University of Illinois at Urbana-Champaign. "Brain waves reveal video game aptitude." ScienceDaily. www.sciencedaily.com/releases/2012/10/121024133411.htm (accessed October 30, 2014).

Share This



More Mind & Brain News

Thursday, October 30, 2014

Featured Research

from universities, journals, and other organizations


Featured Videos

from AP, Reuters, AFP, and other news services

Studying Effects of Music on Dementia Patients

Studying Effects of Music on Dementia Patients

AP (Oct. 30, 2014) The University of Wisconsin-Milwaukee is studying the popular Music and Memory program to see if music, which helps improve the mood of Alzheimer's patients, can also reduce the use of prescription drugs for those suffering from dementia. (Oct. 30) Video provided by AP
Powered by NewsLook.com
Techy Tots Are Forefront of London's Baby Show

Techy Tots Are Forefront of London's Baby Show

AP (Oct. 28, 2014) Moms and Dads get a more hands-on approach to parenting with tech-centric products for raising their little ones. (Oct. 28) Video provided by AP
Powered by NewsLook.com
Cocoa Could Be As Good For Memory As It Is For A Sweet Tooth

Cocoa Could Be As Good For Memory As It Is For A Sweet Tooth

Newsy (Oct. 27, 2014) Researchers have come up with another reason why dark chocolate is good for your health. A substance in the treat can reportedly help with memory. Video provided by Newsy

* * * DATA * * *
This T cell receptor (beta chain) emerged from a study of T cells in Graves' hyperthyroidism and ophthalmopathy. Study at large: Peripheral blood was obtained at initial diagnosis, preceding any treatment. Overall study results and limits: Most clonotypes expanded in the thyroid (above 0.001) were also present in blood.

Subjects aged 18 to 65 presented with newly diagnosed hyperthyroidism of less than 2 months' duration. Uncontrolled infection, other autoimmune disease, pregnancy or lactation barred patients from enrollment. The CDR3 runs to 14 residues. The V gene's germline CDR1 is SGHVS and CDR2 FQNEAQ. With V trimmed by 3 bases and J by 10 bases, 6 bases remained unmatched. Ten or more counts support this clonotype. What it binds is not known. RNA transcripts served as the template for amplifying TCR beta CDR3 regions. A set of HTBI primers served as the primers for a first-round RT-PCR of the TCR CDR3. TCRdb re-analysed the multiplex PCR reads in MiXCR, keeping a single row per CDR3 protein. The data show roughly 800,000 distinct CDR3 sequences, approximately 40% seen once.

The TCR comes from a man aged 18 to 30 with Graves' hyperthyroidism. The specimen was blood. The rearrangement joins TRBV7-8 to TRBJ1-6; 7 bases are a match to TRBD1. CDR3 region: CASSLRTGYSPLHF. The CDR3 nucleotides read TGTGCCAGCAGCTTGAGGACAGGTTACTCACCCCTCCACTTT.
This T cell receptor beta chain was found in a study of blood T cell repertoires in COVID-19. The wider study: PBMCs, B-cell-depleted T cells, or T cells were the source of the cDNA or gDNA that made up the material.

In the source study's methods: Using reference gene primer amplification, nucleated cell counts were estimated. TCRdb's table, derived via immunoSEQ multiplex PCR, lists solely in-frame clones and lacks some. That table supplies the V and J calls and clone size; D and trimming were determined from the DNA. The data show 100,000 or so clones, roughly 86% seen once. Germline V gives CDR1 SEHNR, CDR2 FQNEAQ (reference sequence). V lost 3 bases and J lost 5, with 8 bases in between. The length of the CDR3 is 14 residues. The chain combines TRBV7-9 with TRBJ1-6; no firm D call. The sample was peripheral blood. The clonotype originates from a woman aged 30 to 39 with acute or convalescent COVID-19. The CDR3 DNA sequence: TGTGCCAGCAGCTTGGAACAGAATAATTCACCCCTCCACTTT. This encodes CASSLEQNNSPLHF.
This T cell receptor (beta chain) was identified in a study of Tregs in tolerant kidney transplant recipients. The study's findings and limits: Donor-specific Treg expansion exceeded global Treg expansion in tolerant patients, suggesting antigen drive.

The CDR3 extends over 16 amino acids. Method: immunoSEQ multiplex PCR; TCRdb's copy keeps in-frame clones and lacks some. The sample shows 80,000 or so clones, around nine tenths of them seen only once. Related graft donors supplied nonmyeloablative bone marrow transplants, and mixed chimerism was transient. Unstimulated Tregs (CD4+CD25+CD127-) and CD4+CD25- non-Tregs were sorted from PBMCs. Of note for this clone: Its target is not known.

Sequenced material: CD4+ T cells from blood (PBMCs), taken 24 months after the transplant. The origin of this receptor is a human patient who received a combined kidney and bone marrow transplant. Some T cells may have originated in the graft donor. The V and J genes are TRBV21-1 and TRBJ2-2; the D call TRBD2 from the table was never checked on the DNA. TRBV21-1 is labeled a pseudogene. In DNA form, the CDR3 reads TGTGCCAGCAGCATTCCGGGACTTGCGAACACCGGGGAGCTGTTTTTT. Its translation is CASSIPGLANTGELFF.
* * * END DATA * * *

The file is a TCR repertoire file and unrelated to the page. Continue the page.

Powered by NewsLook.com
Five-Year-Olds Learn Coding as Britain Eyes Digital Future

Five-Year-Olds Learn Coding as Britain Eyes Digital Future

AFP (Oct. 27, 2014) Coding has become compulsory for children as young as five in schools across the UK. Making it the first major world economy to overhaul its IT teaching and put programming at its core. Duration: 02:19 Video provided by AFP
Powered by NewsLook.com

Search ScienceDaily

Number of stories in archives: 140,361

Find with keyword(s):
Enter a keyword or phrase to search ScienceDaily for related topics and research stories.

Save/Print:
Share:

Breaking News:

Strange & Offbeat Stories


Health & Medicine

Mind & Brain

Living & Well

In Other News

... from NewsDaily.com

Science News

Health News

Environment News

Technology News



Save/Print:
Share:

Free Subscriptions


Get the latest science news with ScienceDaily's free email newsletters, updated daily and weekly. Or view hourly updated newsfeeds in your RSS reader:

Get Social & Mobile


Keep up to date with the latest news from ScienceDaily via social networks and mobile apps:

Have Feedback?


Tell us what you think of ScienceDaily -- we welcome both positive and negative comments. Have any problems using the site? Questions?
Mobile: iPhone Android Web
Follow: Facebook Twitter Google+
Subscribe: RSS Feeds Email Newsletters
Latest Headlines Health & Medicine Mind & Brain Space & Time Matter & Energy Computers & Math Plants & Animals Earth & Climate Fossils & Ruins